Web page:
Day 4 Monday: Kenton Ok having no fuel caused a minor reroute. We lost some country roads that I was looking forward to but in the end it shortened the time on bike for the day, which turned out to be a good thing, as this day would have the first “scare” of the trip. Just a little west of Trinidad Co we ran into a storm. I headed to a picnic shelter along the road near Trinidad Lake planning to take cover and put on the raingear. I could see the shelter from the main road but I didn’t see the admission $ booth until I’d snaked around the entrance road. I backtracked to the main road, but found no shelter. So we end up putting on the rain gear in the open, with rain, and then hail coming down. As Mrs1911 is trying to get her rainpants on over wet boots and riding pants, with nothing to lean on or sit on, she cries out in pain. She aggravated her sciatic nerve. Something that hasn’t bothered her for 10 years. Selfishly, one of the first things that comes to my mind, after we conclude that this isn’t (yet) a call 911 event, is “I’ve been expecting for months something to come along to tank this trip and here it is”. I help her finish with the rain gear and help her back on the bike and we get under way again. Of course, 3 minutes after we are under way again the rain stops. But by then we have rainsuits on over wet riding gear, and we are cold. We find a place to pull off and regroup. It must have been a comical sight for passers-by to see me trying to help my wife on and off the bike, in and out of her gear, as we get the heated jackets on. She eats a handful of Ibuprofen. Once under way again, the combination of the pills and the Gerbing on high has Mrs1911 declining my offer to sell the bike at the next town and buy plane tickets home. A few hours later though she says we need to stop, she feels “bad”. The tone of her voice is worse than the words. I scroll through a few screens on the Zumo and head to an intersection in Alamosa Co that gives us a choice between pulling into the hospital or Arby’s. She chooses Arby’s. We take a break and get something to eat. We conclude a handful of OTC painkillers on an empty stomach may not have been a good idea. In the excitement of stormdodging, don’t forget to eat. Mrs1911 soldiers on. Over the next couple days we work out a way for her to mount the bike before me, minimizing the leg lift and I give her a hand getting up from the bed and out of the tent. Once she’s standing up straight and moving around she’s ok. I worry that she is being such a trooper just to keep from ruining the trip for me, but over two weeks later, after it’s all said and done, she is into this trip as much as me.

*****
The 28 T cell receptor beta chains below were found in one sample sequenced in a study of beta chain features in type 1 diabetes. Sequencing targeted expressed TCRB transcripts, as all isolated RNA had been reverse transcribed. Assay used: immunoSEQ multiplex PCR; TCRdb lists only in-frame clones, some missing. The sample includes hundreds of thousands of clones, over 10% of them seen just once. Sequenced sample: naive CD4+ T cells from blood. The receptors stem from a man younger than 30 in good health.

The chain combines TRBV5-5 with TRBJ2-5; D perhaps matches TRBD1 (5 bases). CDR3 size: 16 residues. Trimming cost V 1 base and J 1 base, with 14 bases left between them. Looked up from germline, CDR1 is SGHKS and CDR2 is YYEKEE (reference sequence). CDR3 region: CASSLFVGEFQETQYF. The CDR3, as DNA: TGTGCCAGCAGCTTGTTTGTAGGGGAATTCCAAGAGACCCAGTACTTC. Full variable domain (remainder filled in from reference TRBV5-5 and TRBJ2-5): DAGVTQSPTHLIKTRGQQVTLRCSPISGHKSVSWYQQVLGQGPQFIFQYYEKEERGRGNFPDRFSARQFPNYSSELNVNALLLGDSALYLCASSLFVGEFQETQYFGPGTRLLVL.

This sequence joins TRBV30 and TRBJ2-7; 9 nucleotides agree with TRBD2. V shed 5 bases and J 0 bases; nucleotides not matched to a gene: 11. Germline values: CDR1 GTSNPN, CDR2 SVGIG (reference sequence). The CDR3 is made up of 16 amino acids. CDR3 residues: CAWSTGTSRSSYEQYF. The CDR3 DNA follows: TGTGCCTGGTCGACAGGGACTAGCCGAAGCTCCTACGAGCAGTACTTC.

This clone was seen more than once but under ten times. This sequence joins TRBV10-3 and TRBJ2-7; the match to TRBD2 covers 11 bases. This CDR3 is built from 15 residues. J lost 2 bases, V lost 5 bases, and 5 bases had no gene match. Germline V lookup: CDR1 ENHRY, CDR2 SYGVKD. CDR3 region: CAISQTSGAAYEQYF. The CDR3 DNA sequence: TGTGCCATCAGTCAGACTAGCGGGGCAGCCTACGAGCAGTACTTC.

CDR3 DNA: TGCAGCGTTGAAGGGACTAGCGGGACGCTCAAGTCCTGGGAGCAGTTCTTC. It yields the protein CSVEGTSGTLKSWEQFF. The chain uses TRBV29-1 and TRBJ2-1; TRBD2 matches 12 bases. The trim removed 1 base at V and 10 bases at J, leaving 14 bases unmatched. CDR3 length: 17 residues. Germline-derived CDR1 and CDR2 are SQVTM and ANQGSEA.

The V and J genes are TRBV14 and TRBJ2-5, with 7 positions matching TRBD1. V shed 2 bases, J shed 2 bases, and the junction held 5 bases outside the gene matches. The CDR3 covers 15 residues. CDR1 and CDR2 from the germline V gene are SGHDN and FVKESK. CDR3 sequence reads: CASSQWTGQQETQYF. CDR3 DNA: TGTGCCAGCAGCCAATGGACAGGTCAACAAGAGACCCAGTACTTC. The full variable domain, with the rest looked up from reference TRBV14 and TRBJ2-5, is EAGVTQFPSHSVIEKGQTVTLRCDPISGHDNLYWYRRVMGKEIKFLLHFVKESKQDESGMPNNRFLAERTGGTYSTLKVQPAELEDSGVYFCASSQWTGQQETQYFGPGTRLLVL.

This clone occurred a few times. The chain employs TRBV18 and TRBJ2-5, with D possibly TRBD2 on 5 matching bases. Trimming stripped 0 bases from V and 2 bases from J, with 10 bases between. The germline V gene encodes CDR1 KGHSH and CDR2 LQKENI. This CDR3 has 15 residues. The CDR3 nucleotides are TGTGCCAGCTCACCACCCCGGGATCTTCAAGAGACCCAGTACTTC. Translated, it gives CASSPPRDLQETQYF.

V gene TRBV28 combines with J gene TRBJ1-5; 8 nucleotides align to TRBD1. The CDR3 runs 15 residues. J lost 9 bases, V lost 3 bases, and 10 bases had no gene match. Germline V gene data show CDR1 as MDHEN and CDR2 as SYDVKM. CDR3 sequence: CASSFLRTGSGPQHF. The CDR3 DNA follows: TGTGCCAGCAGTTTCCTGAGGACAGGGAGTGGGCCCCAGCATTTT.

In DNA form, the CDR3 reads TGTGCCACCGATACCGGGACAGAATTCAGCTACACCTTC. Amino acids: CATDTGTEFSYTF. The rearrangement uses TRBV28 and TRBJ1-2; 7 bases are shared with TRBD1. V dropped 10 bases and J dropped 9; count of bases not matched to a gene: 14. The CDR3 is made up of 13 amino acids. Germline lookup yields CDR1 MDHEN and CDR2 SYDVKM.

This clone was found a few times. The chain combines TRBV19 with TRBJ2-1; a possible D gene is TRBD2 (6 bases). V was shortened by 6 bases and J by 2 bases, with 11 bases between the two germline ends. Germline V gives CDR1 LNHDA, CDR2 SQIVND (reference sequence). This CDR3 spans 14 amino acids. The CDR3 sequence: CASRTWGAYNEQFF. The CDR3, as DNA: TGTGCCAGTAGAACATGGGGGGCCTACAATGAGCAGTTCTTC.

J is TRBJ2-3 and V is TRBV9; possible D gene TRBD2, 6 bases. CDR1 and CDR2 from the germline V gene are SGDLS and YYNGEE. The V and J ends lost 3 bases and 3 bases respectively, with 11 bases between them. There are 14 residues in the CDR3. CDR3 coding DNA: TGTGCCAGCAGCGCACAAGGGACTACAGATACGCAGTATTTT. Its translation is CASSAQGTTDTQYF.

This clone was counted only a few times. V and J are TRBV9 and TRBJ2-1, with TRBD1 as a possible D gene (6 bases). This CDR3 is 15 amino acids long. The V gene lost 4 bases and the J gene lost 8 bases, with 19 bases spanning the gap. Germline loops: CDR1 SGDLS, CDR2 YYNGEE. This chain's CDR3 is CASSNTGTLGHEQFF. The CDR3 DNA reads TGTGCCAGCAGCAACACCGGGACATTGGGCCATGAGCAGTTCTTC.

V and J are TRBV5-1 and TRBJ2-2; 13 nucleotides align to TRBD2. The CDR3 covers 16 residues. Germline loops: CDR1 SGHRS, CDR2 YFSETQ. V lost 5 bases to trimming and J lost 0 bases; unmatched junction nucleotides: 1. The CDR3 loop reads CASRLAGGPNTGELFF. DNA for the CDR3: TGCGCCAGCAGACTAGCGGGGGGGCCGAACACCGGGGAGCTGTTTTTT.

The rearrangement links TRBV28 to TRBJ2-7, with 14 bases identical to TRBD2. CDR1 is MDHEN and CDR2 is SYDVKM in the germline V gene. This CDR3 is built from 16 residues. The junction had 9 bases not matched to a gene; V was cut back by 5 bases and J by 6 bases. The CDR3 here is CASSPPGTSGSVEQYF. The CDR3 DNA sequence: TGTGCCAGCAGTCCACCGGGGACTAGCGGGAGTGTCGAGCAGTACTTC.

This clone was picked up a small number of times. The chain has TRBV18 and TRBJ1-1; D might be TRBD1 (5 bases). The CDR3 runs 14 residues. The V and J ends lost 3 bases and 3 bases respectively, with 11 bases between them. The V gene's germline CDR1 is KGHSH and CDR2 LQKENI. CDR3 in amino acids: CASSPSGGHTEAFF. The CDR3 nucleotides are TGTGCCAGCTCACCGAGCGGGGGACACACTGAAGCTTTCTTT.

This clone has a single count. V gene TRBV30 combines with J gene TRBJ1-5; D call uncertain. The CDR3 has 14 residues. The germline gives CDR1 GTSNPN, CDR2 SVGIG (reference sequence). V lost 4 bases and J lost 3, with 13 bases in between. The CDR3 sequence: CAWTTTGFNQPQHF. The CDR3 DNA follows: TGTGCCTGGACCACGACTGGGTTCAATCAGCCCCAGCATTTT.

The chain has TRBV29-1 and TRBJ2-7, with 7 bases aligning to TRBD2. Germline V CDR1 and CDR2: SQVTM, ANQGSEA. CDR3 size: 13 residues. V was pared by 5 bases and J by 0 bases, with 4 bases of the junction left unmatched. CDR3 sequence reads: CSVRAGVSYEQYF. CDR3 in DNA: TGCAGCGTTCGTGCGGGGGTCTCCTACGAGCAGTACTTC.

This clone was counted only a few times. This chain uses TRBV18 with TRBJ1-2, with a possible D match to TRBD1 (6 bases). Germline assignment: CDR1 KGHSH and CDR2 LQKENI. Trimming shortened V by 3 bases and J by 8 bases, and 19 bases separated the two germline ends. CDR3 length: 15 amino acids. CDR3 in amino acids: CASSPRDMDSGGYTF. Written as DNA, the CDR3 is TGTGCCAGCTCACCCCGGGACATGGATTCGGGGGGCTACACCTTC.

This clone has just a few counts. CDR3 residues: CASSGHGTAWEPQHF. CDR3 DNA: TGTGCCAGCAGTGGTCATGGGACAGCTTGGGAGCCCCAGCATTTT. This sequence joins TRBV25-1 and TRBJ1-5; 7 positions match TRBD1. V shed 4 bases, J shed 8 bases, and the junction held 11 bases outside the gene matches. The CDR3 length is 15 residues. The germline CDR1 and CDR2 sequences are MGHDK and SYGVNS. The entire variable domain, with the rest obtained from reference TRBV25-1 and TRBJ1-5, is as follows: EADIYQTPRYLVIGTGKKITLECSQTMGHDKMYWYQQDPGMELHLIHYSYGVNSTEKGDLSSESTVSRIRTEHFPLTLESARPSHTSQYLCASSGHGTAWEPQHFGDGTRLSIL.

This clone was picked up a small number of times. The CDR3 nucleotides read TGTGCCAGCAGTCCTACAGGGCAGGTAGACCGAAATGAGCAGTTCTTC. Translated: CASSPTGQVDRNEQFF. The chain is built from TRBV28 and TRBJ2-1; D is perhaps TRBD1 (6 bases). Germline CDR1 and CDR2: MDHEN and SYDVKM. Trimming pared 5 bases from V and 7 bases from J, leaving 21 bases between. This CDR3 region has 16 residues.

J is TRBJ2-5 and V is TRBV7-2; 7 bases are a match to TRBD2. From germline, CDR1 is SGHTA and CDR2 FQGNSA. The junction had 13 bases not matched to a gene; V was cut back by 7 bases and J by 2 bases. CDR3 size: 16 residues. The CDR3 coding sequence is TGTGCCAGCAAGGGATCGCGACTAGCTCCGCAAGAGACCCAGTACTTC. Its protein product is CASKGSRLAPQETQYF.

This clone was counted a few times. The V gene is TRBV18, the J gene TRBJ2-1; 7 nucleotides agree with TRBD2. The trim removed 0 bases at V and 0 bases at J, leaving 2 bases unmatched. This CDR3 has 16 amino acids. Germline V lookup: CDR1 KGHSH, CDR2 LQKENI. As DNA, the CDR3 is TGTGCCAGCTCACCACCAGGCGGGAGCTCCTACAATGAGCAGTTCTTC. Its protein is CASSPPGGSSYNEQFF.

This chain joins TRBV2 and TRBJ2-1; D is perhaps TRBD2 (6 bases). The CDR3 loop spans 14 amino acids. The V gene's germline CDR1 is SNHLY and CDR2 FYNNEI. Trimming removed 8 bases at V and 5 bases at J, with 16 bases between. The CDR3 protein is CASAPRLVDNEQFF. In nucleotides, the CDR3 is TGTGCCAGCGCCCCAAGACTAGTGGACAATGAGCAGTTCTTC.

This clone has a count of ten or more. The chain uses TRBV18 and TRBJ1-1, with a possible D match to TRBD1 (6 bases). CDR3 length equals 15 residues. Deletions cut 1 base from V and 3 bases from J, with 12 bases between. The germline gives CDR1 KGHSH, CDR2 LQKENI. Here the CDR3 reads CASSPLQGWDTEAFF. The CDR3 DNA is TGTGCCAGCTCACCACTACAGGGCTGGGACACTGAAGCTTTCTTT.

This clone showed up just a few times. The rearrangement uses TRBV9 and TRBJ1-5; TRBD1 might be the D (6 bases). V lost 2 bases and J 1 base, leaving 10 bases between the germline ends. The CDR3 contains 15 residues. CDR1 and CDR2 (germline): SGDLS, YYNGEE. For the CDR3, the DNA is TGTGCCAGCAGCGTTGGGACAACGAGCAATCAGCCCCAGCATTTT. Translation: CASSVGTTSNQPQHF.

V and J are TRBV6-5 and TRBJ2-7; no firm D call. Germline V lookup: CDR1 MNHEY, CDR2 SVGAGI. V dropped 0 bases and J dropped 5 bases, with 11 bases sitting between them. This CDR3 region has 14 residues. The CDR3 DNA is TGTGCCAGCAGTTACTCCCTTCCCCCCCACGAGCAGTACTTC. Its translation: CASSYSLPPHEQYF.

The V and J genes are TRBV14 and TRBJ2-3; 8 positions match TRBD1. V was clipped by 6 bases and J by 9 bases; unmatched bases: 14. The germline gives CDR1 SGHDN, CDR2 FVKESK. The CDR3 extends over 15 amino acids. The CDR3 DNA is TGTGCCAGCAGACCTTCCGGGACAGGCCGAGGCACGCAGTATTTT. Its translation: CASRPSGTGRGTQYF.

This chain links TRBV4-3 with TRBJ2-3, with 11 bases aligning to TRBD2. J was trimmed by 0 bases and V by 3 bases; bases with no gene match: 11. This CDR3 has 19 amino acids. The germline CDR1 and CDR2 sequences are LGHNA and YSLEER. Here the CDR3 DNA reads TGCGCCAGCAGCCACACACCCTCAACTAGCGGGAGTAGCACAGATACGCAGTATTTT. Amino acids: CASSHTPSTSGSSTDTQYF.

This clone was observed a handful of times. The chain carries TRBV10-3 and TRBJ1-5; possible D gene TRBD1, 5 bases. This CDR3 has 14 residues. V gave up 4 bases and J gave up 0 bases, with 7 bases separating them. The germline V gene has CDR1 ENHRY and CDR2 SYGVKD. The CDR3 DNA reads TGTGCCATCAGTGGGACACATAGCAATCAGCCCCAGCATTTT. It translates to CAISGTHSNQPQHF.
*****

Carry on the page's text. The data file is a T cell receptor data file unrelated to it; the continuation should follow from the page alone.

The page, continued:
We get a little taste of the Rockies and it is good!